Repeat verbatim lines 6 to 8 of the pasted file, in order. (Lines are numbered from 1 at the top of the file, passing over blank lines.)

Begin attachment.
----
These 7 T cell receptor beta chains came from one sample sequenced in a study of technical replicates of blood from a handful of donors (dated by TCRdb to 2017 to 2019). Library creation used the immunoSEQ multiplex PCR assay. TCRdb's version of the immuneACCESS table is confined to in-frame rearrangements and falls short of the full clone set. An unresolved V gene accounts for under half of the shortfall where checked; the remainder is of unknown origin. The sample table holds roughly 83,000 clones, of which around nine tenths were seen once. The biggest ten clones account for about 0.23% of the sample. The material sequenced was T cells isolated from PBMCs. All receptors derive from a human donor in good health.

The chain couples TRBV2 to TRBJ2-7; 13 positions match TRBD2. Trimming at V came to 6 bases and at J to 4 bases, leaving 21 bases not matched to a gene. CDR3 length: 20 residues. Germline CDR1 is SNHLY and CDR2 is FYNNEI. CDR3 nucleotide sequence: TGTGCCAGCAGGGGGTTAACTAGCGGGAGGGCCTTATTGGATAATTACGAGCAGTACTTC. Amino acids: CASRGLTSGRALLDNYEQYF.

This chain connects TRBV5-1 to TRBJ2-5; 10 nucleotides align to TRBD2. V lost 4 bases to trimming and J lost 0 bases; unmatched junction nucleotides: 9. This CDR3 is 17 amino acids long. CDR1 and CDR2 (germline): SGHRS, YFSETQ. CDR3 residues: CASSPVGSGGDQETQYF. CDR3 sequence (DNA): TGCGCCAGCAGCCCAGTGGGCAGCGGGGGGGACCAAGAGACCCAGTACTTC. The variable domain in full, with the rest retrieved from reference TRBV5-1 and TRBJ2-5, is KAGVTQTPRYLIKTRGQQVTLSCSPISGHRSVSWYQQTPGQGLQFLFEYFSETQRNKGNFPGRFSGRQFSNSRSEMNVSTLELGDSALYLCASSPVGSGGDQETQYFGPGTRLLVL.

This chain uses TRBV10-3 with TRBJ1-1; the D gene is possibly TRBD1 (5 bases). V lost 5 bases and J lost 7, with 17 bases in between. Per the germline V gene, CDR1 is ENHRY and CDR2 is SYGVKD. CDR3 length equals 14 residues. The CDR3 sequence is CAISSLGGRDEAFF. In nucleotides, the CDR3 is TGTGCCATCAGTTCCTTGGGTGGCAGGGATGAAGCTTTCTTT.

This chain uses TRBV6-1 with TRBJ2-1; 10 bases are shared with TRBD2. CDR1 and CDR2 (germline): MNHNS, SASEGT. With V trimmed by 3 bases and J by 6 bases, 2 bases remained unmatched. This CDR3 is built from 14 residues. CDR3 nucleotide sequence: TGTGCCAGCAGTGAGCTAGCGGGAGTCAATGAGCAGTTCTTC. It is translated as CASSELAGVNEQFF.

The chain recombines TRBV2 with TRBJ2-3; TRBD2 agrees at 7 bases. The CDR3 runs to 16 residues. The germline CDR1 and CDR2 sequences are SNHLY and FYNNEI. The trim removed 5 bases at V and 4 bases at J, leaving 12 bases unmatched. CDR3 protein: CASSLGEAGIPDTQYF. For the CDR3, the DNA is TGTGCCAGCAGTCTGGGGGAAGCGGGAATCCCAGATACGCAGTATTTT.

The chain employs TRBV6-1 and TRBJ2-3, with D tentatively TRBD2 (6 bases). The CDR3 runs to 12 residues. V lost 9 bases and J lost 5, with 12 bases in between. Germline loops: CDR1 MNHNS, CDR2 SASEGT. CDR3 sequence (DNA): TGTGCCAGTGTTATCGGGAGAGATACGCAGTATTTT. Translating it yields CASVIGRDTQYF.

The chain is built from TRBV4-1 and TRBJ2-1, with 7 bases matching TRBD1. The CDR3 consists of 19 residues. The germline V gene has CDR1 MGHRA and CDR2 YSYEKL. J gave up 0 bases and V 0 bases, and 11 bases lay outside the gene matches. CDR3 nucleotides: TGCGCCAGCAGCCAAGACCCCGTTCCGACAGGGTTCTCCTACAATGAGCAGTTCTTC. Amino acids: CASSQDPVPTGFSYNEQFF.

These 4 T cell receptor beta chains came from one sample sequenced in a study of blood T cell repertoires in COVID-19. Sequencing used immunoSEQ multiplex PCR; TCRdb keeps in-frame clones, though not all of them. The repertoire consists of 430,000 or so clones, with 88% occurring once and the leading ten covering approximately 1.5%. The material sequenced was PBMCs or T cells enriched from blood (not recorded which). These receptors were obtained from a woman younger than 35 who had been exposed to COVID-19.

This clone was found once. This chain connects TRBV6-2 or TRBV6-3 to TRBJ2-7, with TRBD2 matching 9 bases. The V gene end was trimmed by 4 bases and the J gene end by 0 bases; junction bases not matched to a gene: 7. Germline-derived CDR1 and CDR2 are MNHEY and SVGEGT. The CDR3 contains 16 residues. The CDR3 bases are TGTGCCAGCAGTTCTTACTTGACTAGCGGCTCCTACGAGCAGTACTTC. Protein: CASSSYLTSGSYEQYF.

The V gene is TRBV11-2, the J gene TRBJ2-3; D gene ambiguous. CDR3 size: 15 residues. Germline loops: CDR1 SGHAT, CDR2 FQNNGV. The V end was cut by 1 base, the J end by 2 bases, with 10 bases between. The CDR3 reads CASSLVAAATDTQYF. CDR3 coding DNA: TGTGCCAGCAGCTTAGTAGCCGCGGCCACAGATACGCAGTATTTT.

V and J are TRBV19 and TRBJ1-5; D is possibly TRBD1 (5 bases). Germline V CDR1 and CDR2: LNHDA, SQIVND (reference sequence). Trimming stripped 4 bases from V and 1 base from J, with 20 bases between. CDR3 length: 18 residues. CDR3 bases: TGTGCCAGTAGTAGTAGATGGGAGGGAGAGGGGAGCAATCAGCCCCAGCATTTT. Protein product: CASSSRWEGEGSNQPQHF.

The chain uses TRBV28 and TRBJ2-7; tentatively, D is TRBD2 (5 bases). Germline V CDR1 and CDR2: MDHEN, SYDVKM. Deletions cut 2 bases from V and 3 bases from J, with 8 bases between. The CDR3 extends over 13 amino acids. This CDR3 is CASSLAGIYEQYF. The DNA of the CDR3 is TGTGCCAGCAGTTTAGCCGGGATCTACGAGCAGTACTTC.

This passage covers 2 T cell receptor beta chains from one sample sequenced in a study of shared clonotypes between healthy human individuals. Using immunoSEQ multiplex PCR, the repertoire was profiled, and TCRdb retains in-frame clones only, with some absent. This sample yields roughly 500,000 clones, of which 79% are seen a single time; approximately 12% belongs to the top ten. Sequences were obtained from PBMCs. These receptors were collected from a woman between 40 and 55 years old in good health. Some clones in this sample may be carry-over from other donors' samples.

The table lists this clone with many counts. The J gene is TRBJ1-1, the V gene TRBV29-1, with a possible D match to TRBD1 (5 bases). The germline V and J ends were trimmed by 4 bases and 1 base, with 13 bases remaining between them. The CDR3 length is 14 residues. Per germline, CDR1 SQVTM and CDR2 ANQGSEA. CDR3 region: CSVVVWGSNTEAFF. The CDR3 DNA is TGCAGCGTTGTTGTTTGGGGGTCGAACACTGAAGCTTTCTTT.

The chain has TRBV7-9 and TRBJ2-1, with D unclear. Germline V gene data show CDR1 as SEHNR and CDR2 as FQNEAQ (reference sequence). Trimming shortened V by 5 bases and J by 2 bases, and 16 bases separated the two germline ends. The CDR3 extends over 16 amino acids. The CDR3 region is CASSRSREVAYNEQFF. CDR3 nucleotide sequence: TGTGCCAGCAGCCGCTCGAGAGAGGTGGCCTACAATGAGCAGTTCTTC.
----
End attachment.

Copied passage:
The chain recombines TRBV2 with TRBJ2-3; TRBD2 agrees at 7 bases. The CDR3 runs to 16 residues. The germline CDR1 and CDR2 sequences are SNHLY and FYNNEI. The trim removed 5 bases at V and 4 bases at J, leaving 12 bases unmatched. CDR3 protein: CASSLGEAGIPDTQYF. For the CDR3, the DNA is TGTGCCAGCAGTCTGGGGGAAGCGGGAATCCCAGATACGCAGTATTTT.

The chain employs TRBV6-1 and TRBJ2-3, with D tentatively TRBD2 (6 bases). The CDR3 runs to 12 residues. V lost 9 bases and J lost 5, with 12 bases in between. Germline loops: CDR1 MNHNS, CDR2 SASEGT. CDR3 sequence (DNA): TGTGCCAGTGTTATCGGGAGAGATACGCAGTATTTT. Translating it yields CASVIGRDTQYF.

The chain is built from TRBV4-1 and TRBJ2-1, with 7 bases matching TRBD1. The CDR3 consists of 19 residues. The germline V gene has CDR1 MGHRA and CDR2 YSYEKL. J gave up 0 bases and V 0 bases, and 11 bases lay outside the gene matches. CDR3 nucleotides: TGCGCCAGCAGCCAAGACCCCGTTCCGACAGGGTTCTCCTACAATGAGCAGTTCTTC. Amino acids: CASSQDPVPTGFSYNEQFF.